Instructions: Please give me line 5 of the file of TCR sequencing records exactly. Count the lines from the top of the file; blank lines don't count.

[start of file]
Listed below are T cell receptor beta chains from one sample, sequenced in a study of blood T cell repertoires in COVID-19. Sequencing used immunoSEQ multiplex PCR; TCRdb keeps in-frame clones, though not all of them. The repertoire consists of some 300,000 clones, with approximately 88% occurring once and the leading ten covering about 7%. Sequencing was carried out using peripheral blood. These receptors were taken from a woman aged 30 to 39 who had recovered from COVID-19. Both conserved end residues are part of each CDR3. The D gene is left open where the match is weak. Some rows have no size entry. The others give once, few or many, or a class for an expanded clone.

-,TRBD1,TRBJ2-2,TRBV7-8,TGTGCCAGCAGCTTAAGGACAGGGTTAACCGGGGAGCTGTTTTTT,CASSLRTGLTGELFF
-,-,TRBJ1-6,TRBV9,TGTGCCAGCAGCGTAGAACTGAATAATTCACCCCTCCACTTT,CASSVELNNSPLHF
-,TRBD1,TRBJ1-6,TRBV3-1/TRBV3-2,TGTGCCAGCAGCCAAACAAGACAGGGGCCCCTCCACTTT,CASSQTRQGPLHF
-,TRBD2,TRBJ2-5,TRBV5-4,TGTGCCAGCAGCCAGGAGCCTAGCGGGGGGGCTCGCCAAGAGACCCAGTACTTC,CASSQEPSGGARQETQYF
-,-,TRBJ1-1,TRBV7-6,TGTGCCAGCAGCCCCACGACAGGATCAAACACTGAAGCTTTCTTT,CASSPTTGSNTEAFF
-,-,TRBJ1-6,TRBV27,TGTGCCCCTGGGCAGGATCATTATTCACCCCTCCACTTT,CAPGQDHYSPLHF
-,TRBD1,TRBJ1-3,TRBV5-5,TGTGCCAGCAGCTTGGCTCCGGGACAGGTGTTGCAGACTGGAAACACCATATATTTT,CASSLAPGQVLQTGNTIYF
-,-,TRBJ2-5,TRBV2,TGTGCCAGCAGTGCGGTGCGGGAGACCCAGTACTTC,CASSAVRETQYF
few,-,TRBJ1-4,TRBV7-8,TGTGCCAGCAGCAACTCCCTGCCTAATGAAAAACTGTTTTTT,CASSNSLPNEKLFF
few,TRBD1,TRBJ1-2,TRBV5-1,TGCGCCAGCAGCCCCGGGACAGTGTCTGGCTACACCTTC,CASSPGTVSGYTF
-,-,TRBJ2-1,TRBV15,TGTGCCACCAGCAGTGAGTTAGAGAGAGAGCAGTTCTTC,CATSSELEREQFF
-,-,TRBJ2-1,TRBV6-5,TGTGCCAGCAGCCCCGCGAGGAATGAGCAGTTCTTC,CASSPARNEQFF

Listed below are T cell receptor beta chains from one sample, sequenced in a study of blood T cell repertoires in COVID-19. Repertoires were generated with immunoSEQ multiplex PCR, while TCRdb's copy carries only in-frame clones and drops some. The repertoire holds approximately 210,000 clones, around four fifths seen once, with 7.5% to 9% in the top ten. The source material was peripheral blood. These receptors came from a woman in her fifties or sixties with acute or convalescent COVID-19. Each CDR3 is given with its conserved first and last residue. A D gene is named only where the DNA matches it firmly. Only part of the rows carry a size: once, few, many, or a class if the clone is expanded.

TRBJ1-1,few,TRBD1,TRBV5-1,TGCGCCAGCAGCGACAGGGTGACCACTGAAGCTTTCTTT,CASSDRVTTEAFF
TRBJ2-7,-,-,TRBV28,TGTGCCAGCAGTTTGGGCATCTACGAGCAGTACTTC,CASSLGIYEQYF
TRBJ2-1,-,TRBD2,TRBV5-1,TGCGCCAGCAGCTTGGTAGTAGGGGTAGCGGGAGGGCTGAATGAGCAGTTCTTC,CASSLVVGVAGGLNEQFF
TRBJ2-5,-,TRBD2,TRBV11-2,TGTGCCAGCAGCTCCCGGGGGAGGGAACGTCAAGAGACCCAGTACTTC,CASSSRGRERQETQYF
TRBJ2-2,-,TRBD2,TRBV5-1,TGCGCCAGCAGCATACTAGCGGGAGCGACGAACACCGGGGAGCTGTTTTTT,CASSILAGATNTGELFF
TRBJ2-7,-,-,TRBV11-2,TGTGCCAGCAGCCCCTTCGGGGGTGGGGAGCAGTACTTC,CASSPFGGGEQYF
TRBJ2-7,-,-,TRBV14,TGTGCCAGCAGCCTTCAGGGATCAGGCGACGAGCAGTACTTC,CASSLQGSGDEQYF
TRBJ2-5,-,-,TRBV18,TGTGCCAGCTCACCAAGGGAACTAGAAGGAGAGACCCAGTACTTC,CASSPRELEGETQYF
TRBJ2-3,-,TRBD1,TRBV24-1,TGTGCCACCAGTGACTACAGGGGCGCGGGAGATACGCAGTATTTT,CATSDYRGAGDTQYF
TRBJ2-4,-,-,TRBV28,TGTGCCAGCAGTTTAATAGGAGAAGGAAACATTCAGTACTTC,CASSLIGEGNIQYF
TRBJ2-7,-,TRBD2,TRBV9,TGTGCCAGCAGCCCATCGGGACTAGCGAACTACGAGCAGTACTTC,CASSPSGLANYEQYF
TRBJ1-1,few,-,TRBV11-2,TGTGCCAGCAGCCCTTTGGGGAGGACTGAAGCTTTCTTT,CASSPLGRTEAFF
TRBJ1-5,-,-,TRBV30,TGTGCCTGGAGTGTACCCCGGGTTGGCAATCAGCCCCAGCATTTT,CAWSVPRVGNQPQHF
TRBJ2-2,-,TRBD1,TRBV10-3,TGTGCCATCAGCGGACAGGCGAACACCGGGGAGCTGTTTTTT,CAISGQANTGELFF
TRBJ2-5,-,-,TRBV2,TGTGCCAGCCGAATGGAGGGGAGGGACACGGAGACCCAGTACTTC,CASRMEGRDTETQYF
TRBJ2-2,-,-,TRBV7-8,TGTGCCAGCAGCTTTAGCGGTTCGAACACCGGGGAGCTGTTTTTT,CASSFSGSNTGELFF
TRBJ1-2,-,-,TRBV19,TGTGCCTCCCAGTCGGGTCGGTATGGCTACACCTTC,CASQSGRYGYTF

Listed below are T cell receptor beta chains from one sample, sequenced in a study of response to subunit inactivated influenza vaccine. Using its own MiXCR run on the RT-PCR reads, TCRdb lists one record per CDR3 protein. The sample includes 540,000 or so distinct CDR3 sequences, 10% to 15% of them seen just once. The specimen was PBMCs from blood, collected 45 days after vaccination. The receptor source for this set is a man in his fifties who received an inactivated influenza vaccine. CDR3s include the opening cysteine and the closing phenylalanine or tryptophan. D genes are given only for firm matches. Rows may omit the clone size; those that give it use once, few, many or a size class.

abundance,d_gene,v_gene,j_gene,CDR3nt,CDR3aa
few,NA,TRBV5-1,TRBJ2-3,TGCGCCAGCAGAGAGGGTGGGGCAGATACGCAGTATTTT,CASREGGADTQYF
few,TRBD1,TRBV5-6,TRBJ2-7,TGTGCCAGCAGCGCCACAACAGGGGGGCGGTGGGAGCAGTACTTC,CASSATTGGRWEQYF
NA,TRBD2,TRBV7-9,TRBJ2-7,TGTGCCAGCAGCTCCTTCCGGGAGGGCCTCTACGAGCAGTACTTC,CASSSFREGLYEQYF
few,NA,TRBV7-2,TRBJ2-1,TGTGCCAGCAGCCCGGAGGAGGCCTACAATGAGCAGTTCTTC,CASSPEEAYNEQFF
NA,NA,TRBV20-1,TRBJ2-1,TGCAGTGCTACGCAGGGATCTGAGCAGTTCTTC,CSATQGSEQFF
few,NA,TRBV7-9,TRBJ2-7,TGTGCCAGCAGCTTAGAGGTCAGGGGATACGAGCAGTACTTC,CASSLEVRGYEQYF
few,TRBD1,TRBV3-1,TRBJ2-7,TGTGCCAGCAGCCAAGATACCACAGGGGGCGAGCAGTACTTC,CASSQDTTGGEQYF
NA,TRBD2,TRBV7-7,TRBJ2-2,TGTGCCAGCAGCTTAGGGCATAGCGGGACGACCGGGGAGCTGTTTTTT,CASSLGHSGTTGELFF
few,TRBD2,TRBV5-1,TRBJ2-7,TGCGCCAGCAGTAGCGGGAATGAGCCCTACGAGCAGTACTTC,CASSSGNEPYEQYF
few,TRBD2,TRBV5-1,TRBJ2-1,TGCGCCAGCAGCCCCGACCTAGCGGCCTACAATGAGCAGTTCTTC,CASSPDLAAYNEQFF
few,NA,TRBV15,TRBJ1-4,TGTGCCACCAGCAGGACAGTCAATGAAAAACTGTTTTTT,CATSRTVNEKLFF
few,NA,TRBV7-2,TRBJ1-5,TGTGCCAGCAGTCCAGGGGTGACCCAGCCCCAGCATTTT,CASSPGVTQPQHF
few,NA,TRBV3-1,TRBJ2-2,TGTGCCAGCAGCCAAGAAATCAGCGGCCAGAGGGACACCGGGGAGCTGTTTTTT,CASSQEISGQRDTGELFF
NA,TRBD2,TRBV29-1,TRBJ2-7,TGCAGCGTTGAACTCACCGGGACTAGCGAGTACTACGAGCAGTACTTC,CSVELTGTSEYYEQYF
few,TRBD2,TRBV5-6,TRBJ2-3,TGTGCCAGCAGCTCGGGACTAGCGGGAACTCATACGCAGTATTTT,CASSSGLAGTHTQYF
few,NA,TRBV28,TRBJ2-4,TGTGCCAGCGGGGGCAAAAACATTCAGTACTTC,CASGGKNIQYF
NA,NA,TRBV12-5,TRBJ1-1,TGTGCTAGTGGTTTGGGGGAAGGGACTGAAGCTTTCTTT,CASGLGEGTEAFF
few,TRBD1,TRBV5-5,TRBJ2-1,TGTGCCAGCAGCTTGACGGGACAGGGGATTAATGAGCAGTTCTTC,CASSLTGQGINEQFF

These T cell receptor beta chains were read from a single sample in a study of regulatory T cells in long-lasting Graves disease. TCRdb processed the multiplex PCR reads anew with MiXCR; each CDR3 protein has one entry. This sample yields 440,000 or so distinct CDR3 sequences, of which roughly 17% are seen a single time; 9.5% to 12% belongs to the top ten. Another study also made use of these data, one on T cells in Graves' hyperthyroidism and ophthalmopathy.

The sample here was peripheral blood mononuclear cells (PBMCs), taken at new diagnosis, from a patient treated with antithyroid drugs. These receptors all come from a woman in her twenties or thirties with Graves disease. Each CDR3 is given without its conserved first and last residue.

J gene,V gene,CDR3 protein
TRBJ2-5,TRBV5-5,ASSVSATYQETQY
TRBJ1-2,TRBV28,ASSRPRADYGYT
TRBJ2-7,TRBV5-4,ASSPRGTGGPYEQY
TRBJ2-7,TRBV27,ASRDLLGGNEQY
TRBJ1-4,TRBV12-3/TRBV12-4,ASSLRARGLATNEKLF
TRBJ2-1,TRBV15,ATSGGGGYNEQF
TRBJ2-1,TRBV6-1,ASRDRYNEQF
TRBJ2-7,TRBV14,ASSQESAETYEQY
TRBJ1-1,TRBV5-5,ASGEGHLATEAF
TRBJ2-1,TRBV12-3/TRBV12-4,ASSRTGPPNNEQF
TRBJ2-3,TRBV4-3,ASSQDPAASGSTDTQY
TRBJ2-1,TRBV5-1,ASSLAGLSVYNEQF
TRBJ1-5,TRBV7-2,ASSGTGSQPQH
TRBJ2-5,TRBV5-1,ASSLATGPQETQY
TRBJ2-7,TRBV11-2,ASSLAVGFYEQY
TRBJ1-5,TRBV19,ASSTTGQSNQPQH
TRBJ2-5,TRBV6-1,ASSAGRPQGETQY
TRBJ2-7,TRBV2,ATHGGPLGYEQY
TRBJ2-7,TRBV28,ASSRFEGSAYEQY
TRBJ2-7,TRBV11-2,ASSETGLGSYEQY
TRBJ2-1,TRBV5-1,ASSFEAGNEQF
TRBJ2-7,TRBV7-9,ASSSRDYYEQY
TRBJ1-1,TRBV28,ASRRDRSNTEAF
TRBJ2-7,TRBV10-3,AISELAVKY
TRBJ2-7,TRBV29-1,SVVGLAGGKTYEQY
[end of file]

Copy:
-,TRBD2,TRBJ2-5,TRBV5-4,TGTGCCAGCAGCCAGGAGCCTAGCGGGGGGGCTCGCCAAGAGACCCAGTACTTC,CASSQEPSGGARQETQYF